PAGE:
A wave investigation in the tropical Atlantic Ocean using satellite altimetry data and Hilbert transform based methods



Sabine Arnault (LOCEAN UMR CNRS/IRD/UPMC/MNHN, France)

Event: 2014 Ocean Surface Topography Science Team Meeting

Session: Science Results from Satellite Altimetry: Regional and basin-scale processes and sea level rise

Presentation type: Type Poster

The variability of the tropical Atlantic Ocean is investigated with weekly altimetric Absolute Dynamic Topography data from 1992 to January 2011 at 1/3° grid resolution. An Empirical Orthogonal Function analysis reveals three regions of high variability. The first region, between 3°N and 11°N, is characterised by the presence of strong eddies linked to the North Equatorial CounterCurrent retroflection in the vicinity of the brasilian coast. In the second region, we observed the presence of instability waves centered at 4°N between 40°W and 10°W. The third region, between 3°S and 3°N is characterised by the presence of equatorial Kelvin and Rossby waves.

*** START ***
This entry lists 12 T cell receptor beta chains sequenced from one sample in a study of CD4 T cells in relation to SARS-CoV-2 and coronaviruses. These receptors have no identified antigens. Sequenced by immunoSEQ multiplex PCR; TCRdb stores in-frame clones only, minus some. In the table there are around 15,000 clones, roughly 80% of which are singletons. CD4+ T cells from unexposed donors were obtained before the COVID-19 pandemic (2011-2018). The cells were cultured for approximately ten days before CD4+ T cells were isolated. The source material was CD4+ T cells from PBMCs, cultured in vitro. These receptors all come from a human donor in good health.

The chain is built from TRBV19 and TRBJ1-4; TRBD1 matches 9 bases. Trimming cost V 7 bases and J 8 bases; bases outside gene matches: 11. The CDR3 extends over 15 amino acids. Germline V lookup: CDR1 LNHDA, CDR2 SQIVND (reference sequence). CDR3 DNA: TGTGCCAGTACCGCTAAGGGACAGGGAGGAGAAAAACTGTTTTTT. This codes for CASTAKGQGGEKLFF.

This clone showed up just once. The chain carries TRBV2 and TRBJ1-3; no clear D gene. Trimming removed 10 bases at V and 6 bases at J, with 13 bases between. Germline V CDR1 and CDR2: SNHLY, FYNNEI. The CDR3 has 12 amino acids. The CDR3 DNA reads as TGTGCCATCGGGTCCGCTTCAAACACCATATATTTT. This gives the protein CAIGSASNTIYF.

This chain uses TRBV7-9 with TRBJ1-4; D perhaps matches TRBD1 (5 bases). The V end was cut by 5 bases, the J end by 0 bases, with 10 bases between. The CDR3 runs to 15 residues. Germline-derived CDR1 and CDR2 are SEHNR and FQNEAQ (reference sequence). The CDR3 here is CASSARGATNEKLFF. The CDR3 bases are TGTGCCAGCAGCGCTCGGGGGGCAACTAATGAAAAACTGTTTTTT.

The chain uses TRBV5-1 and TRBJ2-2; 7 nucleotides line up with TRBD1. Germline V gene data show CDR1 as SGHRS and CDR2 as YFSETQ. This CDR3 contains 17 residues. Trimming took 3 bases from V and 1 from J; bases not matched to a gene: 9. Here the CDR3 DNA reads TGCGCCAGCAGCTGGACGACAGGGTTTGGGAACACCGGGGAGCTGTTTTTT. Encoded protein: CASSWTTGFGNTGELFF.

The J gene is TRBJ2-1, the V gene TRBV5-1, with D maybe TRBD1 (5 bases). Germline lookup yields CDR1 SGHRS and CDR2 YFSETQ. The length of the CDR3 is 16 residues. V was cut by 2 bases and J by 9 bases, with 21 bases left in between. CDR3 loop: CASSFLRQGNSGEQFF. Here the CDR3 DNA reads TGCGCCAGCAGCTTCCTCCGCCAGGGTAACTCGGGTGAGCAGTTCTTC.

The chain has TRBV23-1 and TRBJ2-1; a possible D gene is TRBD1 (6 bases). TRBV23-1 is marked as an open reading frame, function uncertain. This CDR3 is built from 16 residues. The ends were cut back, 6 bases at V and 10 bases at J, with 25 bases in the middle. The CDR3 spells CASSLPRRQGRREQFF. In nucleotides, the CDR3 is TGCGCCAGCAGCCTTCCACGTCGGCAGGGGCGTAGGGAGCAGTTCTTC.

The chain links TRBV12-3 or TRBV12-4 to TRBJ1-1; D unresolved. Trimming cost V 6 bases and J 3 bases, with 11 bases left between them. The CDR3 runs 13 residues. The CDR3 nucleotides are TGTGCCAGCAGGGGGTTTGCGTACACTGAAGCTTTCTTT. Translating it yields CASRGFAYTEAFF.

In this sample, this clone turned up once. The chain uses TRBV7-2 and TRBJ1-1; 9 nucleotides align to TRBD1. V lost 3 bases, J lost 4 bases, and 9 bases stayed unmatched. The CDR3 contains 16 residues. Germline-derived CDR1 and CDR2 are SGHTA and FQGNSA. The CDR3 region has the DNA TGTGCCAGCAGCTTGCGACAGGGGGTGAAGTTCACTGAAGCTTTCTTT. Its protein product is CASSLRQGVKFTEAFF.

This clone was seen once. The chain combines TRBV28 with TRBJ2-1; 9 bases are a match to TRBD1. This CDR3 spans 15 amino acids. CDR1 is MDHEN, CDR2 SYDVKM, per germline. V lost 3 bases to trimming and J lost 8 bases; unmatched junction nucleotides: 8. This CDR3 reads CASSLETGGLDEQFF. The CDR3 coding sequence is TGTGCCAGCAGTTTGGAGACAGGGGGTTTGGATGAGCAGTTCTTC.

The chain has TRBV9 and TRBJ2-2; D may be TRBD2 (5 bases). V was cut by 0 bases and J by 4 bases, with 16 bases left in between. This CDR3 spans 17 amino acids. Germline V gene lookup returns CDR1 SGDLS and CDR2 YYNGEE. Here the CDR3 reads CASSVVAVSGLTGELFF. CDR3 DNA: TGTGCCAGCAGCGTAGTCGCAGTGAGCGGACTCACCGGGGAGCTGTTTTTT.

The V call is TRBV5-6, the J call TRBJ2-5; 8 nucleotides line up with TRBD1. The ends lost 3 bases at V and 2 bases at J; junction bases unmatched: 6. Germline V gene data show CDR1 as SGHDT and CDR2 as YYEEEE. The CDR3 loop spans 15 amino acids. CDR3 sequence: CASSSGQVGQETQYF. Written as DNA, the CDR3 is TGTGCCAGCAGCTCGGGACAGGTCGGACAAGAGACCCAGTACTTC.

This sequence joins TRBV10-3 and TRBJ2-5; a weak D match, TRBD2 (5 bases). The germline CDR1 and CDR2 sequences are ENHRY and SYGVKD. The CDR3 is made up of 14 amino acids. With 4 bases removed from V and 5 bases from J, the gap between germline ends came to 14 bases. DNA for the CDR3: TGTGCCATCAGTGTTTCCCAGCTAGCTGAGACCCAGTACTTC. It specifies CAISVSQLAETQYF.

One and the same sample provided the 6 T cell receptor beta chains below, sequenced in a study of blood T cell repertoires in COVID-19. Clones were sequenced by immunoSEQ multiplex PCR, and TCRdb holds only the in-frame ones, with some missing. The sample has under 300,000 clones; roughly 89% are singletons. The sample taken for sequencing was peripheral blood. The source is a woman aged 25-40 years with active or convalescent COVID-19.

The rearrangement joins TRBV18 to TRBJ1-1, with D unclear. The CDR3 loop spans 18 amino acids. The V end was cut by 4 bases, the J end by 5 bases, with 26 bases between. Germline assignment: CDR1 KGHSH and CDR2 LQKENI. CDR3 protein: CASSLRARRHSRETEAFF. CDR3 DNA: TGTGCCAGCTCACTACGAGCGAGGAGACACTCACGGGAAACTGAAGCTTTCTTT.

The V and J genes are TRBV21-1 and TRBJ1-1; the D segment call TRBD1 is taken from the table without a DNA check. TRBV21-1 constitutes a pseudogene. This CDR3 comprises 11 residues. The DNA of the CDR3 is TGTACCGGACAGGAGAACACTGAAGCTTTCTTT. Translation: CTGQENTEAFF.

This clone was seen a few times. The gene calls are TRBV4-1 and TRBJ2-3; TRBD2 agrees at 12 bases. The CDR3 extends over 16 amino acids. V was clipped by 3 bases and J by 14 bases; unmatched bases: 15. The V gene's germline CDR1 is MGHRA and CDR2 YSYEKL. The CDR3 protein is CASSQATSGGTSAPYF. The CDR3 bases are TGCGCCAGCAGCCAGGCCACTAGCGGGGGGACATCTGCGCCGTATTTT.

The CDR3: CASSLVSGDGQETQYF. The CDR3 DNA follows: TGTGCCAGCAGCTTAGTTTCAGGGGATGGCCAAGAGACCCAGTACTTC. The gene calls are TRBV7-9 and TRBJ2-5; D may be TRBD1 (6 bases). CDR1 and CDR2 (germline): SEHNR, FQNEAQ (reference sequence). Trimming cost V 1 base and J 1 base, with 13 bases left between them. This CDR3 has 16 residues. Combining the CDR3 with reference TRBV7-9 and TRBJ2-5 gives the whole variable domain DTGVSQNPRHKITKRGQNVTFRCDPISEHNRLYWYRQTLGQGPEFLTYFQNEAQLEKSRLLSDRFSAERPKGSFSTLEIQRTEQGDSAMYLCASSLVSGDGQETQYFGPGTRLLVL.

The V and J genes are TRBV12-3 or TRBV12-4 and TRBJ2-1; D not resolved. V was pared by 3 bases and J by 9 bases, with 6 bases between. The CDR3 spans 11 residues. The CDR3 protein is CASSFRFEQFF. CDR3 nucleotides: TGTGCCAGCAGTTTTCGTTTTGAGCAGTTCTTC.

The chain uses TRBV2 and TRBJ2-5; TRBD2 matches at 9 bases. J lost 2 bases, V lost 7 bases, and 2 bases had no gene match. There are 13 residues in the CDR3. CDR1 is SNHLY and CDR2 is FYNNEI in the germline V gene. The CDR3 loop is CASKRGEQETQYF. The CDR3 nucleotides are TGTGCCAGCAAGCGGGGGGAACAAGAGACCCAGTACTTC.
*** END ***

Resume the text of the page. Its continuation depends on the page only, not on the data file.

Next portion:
We explore the characteristics of these waves with Hilbert transform based methods. These techniques allow us to estimate the instantaneous amplitude, period, and speed of the propagations. We show that these quantities are correctly estimated, and are physically valid if the signals are asymptotic, and are decomposed in their high (from 2 to ~8 weeks), and low (from ~8 to 52 weeks) frequency asymptotic components. For this purpose we develop a filtering technique based on the Empirical Mode Decomposition method. The estimated mean speed of the propagating waves are ~19 cm/s, for the eddies close to the brasilian coast, ~50 cm/s, for the instability waves at 4°N, ~181 cm/s, for the Kelvin waves at the Equator, ~61 cm/s for the Rossby waves at 3°N, and ~48 cm/s at 3°S. All of these waves are characterized by the presence of a strong annual cycle in their instantaneous amplitude, and speed.

Jean Luc Mélice